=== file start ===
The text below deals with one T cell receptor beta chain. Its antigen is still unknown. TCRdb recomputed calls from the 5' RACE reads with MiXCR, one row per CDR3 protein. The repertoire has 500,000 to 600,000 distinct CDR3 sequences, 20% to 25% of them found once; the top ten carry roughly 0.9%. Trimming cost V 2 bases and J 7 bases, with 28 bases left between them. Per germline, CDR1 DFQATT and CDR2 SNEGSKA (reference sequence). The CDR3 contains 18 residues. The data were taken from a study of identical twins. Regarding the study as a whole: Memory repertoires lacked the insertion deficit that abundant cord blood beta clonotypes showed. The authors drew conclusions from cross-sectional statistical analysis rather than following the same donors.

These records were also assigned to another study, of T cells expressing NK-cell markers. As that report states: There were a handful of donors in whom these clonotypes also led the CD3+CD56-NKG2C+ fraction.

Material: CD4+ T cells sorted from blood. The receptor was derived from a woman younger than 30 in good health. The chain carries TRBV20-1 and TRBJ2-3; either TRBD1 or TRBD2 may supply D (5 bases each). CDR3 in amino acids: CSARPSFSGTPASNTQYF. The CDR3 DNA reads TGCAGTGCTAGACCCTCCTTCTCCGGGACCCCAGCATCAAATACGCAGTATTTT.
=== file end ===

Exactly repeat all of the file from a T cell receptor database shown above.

The text below deals with one T cell receptor beta chain. Its antigen is still unknown. TCRdb recomputed calls from the 5' RACE reads with MiXCR, one row per CDR3 protein. The repertoire has 500,000 to 600,000 distinct CDR3 sequences, 20% to 25% of them found once; the top ten carry roughly 0.9%. Trimming cost V 2 bases and J 7 bases, with 28 bases left between them. Per germline, CDR1 DFQATT and CDR2 SNEGSKA (reference sequence). The CDR3 contains 18 residues. The data were taken from a study of identical twins. Regarding the study as a whole: Memory repertoires lacked the insertion deficit that abundant cord blood beta clonotypes showed. The authors drew conclusions from cross-sectional statistical analysis rather than following the same donors.

These records were also assigned to another study, of T cells expressing NK-cell markers. As that report states: There were a handful of donors in whom these clonotypes also led the CD3+CD56-NKG2C+ fraction.

Material: CD4+ T cells sorted from blood. The receptor was derived from a woman younger than 30 in good health. The chain carries TRBV20-1 and TRBJ2-3; either TRBD1 or TRBD2 may supply D (5 bases each). CDR3 in amino acids: CSARPSFSGTPASNTQYF. The CDR3 DNA reads TGCAGTGCTAGACCCTCCTTCTCCGGGACCCCAGCATCAAATACGCAGTATTTT.